• Overdrive/fuzz pedal based on the Colorsound Overdriver
  • Volume, Gain, High & Low controls
  • Handwired in Fayetteville, West Virginia, USA
  • 9V power supply, centre-negative or 9V battery (neither are included)


You could alternatively use a Tate FX Hot Coals to help emphasise the rich, complex mids of the classic "Les Paul into Marshall" sound, and provide enough cut to stand out in a heavy mix.

Tate FX Hot Coals Germanium Rangemaster Transparent Front | Boost Guitar Pedals
Tate FX Hot Coals Germanium Rangemaster Transparent Front | Boost Guitar Pedals
Tate FX Hot Coals Germanium Rangemaster right - Boost Guitar Pedals
Tate FX Hot Coals Germanium Rangemaster left - Boost Guitar Pedals
Tate FX Hot Coals Germanium Rangemaster front context | Boost Guitar Pedals

TATE FX Hot Coals Germanium Rangemaster


The Tate FX Hot Coals is a Rangemaster-style germanium boost, made with NOS UK military-spec germanium transistors and NOS USSR germanium diodes for temperature stabilisation.

Based on the classic Dallas Rangemaster, the Hot Coals takes the best parts and expands on it - notably including a toggle to switch between the classic treble-boost and a fuller-range setting for those occasions when you don't need all that treble!

Full of muscular sounds, this is a brilliant Rangemaster-style pedal with incredibly organic germanium tones.


  • Classic Rangemaster-style germanium boost
  • Switch between original treble-boost circuit and modern-style full range character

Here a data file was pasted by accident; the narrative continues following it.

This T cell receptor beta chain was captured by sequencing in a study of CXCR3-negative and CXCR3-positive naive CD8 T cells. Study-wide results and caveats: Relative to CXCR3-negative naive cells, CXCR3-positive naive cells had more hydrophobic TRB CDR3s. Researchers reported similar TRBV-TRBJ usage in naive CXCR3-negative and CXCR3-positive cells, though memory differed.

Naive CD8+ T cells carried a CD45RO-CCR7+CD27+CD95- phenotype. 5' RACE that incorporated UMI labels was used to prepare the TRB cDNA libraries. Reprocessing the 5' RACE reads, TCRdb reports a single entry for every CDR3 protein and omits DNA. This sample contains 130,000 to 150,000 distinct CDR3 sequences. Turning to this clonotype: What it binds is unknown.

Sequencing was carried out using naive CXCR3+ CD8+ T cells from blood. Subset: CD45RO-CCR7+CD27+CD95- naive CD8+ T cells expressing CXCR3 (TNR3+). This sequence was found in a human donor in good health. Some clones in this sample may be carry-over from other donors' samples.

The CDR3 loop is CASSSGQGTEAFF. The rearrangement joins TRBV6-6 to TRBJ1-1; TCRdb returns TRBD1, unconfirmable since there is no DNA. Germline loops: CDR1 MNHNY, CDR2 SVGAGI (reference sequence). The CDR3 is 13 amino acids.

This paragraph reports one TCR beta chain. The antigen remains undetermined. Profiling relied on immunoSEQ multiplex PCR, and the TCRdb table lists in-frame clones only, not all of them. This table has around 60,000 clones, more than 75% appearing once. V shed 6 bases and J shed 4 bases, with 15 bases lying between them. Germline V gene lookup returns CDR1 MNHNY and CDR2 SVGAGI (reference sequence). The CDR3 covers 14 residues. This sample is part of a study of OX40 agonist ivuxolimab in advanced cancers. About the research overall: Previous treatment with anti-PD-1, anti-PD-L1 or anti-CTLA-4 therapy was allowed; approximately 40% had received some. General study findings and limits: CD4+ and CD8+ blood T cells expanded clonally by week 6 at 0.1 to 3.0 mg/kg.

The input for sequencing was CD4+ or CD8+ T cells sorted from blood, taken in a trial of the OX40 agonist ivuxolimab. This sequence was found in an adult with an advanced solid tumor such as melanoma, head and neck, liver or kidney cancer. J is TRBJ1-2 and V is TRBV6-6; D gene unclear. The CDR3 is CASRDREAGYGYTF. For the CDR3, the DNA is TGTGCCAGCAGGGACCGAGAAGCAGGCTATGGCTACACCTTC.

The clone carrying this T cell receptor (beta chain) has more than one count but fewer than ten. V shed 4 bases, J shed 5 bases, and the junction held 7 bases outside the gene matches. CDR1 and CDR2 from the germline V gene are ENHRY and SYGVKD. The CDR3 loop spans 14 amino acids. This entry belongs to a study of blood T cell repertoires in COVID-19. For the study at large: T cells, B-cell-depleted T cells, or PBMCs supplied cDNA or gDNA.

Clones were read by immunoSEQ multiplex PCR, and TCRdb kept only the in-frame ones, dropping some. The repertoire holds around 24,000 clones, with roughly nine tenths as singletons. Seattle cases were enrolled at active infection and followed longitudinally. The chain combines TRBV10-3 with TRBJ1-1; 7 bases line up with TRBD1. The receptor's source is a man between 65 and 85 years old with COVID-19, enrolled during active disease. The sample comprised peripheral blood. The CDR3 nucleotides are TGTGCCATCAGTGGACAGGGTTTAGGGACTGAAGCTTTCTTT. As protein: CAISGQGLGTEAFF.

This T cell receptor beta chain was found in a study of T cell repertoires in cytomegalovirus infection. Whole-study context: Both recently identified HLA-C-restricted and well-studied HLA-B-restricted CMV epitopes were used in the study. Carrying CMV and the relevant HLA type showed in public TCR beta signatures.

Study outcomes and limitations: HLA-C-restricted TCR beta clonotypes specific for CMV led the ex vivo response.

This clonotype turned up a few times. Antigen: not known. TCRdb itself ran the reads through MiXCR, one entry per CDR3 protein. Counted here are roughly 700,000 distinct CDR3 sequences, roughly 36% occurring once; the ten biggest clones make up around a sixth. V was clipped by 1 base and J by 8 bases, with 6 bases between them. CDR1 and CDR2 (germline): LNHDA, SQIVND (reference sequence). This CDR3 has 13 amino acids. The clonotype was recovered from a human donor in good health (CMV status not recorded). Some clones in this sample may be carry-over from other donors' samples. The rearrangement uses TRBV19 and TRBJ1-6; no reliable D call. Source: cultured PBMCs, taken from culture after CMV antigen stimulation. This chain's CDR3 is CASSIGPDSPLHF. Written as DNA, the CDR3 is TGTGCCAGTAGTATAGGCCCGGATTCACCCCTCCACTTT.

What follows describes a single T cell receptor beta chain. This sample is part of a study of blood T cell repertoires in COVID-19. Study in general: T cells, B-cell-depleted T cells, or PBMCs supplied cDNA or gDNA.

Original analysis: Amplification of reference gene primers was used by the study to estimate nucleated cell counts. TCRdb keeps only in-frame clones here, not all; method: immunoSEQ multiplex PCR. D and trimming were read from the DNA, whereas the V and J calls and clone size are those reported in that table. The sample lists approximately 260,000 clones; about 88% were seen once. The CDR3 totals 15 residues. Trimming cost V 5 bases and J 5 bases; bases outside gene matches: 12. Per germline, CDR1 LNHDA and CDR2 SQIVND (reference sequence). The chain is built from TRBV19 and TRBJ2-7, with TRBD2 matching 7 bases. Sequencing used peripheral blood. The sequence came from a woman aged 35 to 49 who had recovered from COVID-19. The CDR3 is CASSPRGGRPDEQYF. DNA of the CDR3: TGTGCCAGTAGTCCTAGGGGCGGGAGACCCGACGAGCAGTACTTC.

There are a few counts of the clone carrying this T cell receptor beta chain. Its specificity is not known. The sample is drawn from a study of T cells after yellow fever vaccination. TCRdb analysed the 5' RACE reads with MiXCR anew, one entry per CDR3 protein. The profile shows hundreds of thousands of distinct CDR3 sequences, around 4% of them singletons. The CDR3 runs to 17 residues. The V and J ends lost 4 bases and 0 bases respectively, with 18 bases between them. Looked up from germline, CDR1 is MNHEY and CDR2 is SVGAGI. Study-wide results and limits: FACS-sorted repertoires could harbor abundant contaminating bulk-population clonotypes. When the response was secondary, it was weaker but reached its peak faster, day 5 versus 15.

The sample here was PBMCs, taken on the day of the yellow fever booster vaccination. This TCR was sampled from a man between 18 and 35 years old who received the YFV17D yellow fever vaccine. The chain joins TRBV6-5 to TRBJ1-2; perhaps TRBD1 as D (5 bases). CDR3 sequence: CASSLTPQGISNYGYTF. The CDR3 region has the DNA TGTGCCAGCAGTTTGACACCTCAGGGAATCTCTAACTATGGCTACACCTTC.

• Handmade in the UK
  • Power: 9v power adaptor, centre-negative (not included)

Of course, the mixing process will have sculpted and polished Slash's guitar tone, adding in effects such as reverb and compression as well as all those nuances that analogue outboard studio equipment can add. So if you really want to nail it, postprocessing using outboard equipment or high quality plugins will get you that final 5%.

Slash's modern-day setup

These days, Slash tours with a host of Marshall Silver Jubilee heads, some of which are set up specifically for a clean tone. Slash also uses plenty of rackmount equipment, including an MXR 10-band EQ, Boss NS-2 Noise Supressor, Custom Audio Electronics Boost/Line Driver and Boss DD-3T Delay (straight into front of amp for the intro of Welcome To The Jungle).

He obviously has more material to play at shows these days, and this setup is capable of covering everything from Appetite through to his solo work.

Originally published 17th April 2020. Updated 16th November 2020